The rear support bar is removed by carefully bending the locking tabs flat with the face of the bar so that they will clear the switch bodies (there are multiple locking tabs, likely one between each switch).  On the range switch assembly, they are on the bottom, closest to the interconnect board, and on the function switch assembly they are on the top.  Once the tabs are bent flat, the support bar is slid in the appropriate direction (towards the outside of the unit, to the right for the range switch and to the left for the function switch) far enough to permit the retaining posts to disengage from the 'L' slots that they are in.  It is then removed by pushing it to the rear.  I have not taken a meter apart this far, so I cannot comment on the force needed to move and remove the support bar, but would not be surprised if gently prying with a screwdriver in one of the slots is needed.  If the bar is reluctant to move, recheck to ensure that all the tabs are bent clear of the switch sides.



Beyond this, the procedure shown in the following manual page photos should be followed to disassemble and clean the switches, and then reassemble everything.  The gist of it is that once the rear support bar is off, the buttons, retaining clips, and springs are removed, then the actuator and contacts may be pushed out through the rear of the housing.  The contacts are cleaned and the mechanism relubricated, then the whole mess goes back together.  I have no idea what a modern equivalent to their suggested grease might be, but I would use a small amount of white lithium grease if I were doing it.  Key being small amount, not a huge glob.



First page -
Sections 4-20, 21, 22, and 23 apply to ALL switches in the unit.  Note that section 4-24 applies only to the 'function' switches (for extra confusion, there are two sets of 'function' switches) on the small daughter board that has the AC mains switch on it.  These are push on - push off switches, NOT the ganged switches used in the 'function' and range assemblies we're interested in here.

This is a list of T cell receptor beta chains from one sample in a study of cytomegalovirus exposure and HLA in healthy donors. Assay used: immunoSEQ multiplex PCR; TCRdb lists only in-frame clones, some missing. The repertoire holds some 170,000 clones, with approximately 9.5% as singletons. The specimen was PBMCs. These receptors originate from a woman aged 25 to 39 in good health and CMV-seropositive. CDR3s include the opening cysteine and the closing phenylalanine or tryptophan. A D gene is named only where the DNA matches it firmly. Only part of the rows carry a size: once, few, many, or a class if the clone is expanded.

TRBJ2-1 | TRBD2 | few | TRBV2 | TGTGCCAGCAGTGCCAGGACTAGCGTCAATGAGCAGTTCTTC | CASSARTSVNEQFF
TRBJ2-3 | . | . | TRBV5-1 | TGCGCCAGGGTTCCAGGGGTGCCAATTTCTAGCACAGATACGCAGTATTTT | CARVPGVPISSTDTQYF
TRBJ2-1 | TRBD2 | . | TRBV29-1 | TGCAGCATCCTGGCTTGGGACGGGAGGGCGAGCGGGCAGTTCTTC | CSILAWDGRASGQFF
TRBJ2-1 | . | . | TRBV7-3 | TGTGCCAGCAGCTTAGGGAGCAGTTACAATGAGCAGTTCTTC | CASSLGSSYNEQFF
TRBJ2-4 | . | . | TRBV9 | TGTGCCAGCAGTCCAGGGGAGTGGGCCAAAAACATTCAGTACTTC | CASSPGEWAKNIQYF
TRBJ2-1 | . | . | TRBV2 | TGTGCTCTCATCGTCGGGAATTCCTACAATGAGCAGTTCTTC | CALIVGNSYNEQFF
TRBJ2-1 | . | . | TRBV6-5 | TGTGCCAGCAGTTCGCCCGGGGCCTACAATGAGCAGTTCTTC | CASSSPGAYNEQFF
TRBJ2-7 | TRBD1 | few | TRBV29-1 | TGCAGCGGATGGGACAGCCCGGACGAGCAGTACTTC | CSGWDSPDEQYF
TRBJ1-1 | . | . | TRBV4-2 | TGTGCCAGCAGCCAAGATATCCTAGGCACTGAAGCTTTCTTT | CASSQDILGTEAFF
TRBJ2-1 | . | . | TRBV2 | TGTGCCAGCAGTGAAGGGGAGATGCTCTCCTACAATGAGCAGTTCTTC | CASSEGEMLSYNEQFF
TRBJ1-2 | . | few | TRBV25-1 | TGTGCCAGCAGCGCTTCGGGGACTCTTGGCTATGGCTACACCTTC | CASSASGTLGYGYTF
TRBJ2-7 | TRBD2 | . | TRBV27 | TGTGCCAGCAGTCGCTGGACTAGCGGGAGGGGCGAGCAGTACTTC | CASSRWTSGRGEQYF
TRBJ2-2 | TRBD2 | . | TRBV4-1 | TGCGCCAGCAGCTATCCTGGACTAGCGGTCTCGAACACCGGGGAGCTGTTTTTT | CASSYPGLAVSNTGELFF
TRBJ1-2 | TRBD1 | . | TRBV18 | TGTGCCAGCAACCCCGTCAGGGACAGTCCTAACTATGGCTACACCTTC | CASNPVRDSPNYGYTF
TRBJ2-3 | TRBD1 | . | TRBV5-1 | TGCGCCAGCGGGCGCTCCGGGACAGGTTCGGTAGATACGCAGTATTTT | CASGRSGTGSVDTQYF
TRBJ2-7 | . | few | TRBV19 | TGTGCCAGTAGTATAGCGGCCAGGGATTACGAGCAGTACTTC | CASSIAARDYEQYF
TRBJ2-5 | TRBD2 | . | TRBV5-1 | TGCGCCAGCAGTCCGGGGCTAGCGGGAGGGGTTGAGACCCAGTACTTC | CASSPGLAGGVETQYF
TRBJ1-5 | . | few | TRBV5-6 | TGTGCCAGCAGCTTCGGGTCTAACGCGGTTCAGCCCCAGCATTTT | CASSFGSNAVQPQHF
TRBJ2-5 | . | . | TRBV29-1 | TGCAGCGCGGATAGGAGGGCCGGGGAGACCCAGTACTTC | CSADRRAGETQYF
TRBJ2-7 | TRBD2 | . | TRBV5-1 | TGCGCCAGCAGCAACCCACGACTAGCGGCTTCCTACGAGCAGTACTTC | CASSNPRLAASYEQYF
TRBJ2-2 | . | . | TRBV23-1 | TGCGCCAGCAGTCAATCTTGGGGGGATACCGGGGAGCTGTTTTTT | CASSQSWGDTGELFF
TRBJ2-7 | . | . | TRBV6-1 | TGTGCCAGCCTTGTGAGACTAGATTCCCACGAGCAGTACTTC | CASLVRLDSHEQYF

Second page -
Figure 4-2 applies to the push on push off switches, NOT the ones we're interested in.  I believe that 4-3 shows something similar ot what our switches will look like internally, but am not 100% certain.  Our part starts at section 4-25:




Third page -
Now we're getting into the meat of the procedure.  the illustrations combined with the picures above should hopefully make the procedure clear:




Fourth page -
Hopefully section 4-26 or 27 will not be necessary, especially as I've no idea where one might find a replacement switch...:




Fifth page -
The remaining instructions on installing a replacement switch:
\]


And as always, assembly is the reverse of disassembly.

Hopefully this helps - good luck with it, and let me know if I can try to dig anything else out to assist.

-Pat

<edit to add note about ensuring all switches are 'off' before attempting to remove rear support bar>
« Last Edit: September 30, 2017, 05:49:49 pm by Cubdriver »
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Offline neo

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Re: Fluke 8200A read problem.
« Reply #34 on: September 30, 2017, 02:43:03 pm »
https://www.amazon.com/WD-40-Specialist-White-Lithium-Grease/dp/B0083V8KBE/ref=sr_1_10?ie=UTF8&qid=1506780343&sr=8-10&keywords=white+lithium+grease

Would that be a good choice for the lithium grease?

Great  pictures and instructions, armed with those i might be able to manage disassembly and reassembly of the switches.
My board looks exactly the same only with little incandescent glass bulbs as opposed to red LEDs, in my opinion the white light is more fitting than the red.